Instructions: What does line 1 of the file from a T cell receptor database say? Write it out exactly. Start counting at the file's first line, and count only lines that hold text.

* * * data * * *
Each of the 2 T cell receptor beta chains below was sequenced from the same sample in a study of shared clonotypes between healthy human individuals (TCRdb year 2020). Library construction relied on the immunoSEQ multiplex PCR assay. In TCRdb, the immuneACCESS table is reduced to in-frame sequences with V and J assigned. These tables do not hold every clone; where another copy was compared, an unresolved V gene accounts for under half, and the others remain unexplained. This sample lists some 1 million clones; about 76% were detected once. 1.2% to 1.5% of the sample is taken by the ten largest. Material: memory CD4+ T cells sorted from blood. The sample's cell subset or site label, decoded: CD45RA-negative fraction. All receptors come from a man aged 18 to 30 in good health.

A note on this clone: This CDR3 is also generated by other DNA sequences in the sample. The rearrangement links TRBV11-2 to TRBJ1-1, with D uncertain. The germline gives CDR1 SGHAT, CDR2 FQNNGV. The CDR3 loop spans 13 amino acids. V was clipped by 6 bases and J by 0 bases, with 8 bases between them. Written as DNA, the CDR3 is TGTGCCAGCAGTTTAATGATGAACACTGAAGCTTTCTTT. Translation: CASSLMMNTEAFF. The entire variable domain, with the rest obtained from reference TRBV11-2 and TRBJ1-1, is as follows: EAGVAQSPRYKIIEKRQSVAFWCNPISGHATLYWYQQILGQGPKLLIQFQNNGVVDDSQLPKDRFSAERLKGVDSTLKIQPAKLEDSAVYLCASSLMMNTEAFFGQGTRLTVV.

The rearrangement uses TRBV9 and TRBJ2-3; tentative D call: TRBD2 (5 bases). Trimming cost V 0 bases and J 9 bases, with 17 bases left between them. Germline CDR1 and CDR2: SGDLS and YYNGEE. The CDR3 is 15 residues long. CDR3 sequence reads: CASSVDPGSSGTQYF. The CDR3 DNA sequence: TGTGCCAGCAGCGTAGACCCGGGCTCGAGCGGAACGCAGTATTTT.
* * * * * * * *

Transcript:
Each of the 2 T cell receptor beta chains below was sequenced from the same sample in a study of shared clonotypes between healthy human individuals (TCRdb year 2020). Library construction relied on the immunoSEQ multiplex PCR assay. In TCRdb, the immuneACCESS table is reduced to in-frame sequences with V and J assigned. These tables do not hold every clone; where another copy was compared, an unresolved V gene accounts for under half, and the others remain unexplained. This sample lists some 1 million clones; about 76% were detected once. 1.2% to 1.5% of the sample is taken by the ten largest. Material: memory CD4+ T cells sorted from blood. The sample's cell subset or site label, decoded: CD45RA-negative fraction. All receptors come from a man aged 18 to 30 in good health.